Cosmas Magaya was born on Oct. 5, 1953, in a rural area of the Mondoro (now Mhondoro) district. His father, Joshua Magaya, was a farmer, a traditional healer and a spirit medium. Cosmas began playing mbira when he was 8, initially taught by a cousin, Ernest Chivhanga, who also built mbiras. He was 12 when his cousin began taking him along to play at ceremonies. The leader of Mhuri yekwaRwizi, the singer Hakurotwi Mude, heard the teenage Mr. Magaya and invited him to join the group, and Mr. Magaya moved to the capital.
During the protracted civil war that led to an independent Zimbabwe in 1980, Mr. Magaya moved to Bulawayo in the south. He taught mbira at the Kwanongoma College of Music. But he mainly earned a living, from 1973 to 1997, as a depot manager for the government’s Dairy Marketing Board.
Mr. Magaya rejoined Mhuri yekwaRwizi as the musical director for its first international tours, in 1983 and 1985, in Europe, and later toured internationally on his own and with various ensembles.Mr. Magaya’s teaching in the United States included residencies at Middlebury College and Duke, Brown and Stanford universities, and he regularly appeared at the annual Zimbabwean Music Festival in Oregon.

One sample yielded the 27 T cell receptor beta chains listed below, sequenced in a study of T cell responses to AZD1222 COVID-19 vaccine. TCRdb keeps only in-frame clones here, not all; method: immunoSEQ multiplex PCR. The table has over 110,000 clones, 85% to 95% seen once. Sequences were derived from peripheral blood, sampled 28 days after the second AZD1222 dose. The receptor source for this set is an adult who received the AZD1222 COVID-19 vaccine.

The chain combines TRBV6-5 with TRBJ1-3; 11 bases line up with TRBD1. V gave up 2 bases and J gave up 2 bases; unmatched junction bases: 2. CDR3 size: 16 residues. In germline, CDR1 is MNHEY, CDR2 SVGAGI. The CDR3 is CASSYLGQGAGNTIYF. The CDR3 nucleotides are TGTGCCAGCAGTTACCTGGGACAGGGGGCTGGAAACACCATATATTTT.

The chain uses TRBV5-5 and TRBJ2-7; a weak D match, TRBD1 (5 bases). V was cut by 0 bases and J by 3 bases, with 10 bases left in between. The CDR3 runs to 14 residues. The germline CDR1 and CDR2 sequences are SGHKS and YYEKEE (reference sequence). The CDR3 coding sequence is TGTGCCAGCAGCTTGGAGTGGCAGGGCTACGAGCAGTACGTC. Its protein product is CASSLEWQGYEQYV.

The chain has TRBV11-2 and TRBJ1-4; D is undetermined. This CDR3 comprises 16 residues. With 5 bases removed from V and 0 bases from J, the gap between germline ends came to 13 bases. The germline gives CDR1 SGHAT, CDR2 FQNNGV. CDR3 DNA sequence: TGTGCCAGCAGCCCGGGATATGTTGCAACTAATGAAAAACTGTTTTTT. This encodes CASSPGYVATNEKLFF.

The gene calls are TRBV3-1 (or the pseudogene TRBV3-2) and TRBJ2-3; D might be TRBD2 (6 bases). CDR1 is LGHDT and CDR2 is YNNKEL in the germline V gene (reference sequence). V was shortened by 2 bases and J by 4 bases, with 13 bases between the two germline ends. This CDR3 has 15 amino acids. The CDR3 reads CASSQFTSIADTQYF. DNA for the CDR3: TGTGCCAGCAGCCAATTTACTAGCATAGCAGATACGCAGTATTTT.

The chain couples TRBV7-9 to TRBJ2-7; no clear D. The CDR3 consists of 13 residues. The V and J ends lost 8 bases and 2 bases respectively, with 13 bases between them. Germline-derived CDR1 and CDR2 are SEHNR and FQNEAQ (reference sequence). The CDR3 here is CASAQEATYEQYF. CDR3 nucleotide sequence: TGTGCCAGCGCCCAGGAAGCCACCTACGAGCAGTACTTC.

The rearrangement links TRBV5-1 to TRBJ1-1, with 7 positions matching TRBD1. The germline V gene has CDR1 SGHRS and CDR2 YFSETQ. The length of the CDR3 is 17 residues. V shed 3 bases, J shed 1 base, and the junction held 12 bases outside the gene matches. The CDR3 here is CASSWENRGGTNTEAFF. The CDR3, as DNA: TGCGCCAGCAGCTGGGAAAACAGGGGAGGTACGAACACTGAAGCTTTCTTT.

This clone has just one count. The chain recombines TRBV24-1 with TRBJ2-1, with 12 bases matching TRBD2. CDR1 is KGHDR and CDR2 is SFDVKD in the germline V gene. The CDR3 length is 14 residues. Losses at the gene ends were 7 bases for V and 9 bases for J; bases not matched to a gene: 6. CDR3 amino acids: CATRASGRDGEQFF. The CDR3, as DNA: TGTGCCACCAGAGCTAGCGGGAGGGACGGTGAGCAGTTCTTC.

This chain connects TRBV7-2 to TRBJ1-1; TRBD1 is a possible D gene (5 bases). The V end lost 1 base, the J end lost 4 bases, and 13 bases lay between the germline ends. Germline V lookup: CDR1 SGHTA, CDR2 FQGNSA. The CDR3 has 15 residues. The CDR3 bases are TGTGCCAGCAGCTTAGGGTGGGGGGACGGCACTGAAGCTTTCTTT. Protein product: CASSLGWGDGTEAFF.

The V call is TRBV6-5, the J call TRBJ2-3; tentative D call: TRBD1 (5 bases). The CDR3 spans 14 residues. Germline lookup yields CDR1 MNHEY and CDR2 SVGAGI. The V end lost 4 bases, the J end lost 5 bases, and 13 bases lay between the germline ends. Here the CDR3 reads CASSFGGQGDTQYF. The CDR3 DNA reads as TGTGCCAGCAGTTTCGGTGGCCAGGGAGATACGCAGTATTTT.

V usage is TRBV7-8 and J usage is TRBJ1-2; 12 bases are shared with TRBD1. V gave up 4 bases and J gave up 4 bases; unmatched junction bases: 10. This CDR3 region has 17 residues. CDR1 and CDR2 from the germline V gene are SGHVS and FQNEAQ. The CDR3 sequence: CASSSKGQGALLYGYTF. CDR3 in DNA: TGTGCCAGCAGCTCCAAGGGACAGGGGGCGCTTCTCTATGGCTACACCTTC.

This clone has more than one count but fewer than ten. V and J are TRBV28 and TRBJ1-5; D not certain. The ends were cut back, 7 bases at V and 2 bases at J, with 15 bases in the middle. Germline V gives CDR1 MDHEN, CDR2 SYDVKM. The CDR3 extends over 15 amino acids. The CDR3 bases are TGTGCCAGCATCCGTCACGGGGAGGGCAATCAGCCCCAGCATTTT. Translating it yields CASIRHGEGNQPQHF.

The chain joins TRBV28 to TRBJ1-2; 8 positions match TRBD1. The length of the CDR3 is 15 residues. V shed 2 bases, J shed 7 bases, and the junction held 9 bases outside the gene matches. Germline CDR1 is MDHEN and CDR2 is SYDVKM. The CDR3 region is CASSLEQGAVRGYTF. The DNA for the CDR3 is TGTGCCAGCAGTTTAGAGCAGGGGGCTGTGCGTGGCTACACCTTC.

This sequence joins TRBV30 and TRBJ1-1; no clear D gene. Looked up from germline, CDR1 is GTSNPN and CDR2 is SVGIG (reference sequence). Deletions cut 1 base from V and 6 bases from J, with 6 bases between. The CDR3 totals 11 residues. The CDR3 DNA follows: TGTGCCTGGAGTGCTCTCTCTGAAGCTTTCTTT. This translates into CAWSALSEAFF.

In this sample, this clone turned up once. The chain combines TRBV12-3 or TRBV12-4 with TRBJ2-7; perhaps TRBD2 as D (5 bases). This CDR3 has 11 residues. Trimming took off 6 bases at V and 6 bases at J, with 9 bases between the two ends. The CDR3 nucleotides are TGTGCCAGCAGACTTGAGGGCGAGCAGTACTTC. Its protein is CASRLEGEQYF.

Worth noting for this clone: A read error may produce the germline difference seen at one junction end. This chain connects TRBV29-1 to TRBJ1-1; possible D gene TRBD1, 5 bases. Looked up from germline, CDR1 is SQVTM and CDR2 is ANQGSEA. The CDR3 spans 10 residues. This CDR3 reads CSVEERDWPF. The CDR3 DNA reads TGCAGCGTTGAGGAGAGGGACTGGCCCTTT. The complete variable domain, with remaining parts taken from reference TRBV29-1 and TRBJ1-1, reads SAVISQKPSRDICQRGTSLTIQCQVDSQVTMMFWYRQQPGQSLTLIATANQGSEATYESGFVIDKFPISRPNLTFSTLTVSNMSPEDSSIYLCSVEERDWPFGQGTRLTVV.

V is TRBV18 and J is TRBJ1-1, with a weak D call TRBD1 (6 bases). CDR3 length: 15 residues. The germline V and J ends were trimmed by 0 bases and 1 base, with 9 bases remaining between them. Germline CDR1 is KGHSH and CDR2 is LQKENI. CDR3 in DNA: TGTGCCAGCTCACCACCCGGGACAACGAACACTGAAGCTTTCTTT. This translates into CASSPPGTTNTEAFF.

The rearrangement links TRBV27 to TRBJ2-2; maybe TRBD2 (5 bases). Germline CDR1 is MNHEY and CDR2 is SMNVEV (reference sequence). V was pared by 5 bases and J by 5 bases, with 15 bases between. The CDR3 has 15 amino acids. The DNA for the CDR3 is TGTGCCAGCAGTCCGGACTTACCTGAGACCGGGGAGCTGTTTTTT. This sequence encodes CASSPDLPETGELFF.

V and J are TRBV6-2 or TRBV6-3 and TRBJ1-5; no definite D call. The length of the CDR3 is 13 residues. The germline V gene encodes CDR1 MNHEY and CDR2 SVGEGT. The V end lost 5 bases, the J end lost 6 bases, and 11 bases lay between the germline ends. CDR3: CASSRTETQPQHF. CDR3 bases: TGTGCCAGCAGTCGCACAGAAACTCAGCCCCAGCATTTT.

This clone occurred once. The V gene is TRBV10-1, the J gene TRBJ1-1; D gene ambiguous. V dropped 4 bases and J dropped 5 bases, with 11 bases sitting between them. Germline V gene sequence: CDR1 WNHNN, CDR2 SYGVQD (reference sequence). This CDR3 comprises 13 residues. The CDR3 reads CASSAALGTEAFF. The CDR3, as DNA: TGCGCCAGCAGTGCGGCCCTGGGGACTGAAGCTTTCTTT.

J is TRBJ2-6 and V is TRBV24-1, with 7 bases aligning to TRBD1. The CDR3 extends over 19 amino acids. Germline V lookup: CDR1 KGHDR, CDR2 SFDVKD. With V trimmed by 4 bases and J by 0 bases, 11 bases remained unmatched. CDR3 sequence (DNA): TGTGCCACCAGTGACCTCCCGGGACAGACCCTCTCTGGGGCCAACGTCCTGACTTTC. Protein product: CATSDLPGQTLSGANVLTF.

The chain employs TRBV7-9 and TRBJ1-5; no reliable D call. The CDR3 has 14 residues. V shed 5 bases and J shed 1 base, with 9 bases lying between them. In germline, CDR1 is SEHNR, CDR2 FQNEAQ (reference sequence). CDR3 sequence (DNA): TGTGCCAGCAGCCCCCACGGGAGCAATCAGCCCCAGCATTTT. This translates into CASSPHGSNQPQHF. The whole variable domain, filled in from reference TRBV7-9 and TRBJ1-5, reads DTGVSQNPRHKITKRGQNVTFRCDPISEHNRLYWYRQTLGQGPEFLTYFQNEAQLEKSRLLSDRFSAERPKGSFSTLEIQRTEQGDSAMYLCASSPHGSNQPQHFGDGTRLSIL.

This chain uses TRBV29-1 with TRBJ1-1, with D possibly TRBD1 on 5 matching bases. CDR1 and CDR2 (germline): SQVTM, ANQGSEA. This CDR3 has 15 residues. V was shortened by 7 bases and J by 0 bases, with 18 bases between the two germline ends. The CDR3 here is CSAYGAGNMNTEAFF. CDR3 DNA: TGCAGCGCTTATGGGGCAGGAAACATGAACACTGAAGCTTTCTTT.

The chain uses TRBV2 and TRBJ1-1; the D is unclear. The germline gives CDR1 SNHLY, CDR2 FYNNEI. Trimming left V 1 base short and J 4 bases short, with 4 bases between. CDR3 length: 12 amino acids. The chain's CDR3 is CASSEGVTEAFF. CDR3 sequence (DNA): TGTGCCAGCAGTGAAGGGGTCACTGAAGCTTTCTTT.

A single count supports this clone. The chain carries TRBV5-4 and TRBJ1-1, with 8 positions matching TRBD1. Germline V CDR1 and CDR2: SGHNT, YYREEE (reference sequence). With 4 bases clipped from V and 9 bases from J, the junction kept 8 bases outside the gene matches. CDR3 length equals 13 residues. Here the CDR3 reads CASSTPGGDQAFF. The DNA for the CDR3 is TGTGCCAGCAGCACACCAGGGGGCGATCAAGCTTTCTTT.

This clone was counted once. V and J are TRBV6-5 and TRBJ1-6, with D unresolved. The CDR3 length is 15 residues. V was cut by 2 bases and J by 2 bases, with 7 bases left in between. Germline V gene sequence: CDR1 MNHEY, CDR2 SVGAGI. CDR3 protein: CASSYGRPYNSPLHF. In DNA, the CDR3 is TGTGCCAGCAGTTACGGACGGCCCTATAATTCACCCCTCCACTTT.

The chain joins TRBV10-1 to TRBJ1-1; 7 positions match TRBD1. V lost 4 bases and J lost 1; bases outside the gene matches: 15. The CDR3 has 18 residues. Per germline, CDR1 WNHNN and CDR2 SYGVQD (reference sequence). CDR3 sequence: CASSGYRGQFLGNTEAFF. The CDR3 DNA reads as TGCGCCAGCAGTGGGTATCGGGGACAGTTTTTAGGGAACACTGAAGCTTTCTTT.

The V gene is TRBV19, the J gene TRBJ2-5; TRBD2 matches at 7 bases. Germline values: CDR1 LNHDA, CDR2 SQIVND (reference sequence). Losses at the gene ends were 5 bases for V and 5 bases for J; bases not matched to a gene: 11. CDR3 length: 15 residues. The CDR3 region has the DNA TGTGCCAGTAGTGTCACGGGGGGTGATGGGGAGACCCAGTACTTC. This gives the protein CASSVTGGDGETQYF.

He returned to live in northern Zimbabwe, where he raised corn and cattle. In 2000 he became the program director for Nhimbe for Progress, a nonprofit organization devoted to health and education in the region’s impoverished villages, and in 2004 he succeeded his father as village headman.
Mr. Magaya saw his collaboration with Mr. Berliner as a way of honoring the memory of his ancestors and teachers. In “The Art of Mbira,” he told Mr. Berliner, “Once we’ve completed this study on behalf of our late mbira-playing comrades — leaving it for others who come behind us — I will know that if I die tomorrow, I can go to my grave satisfied.”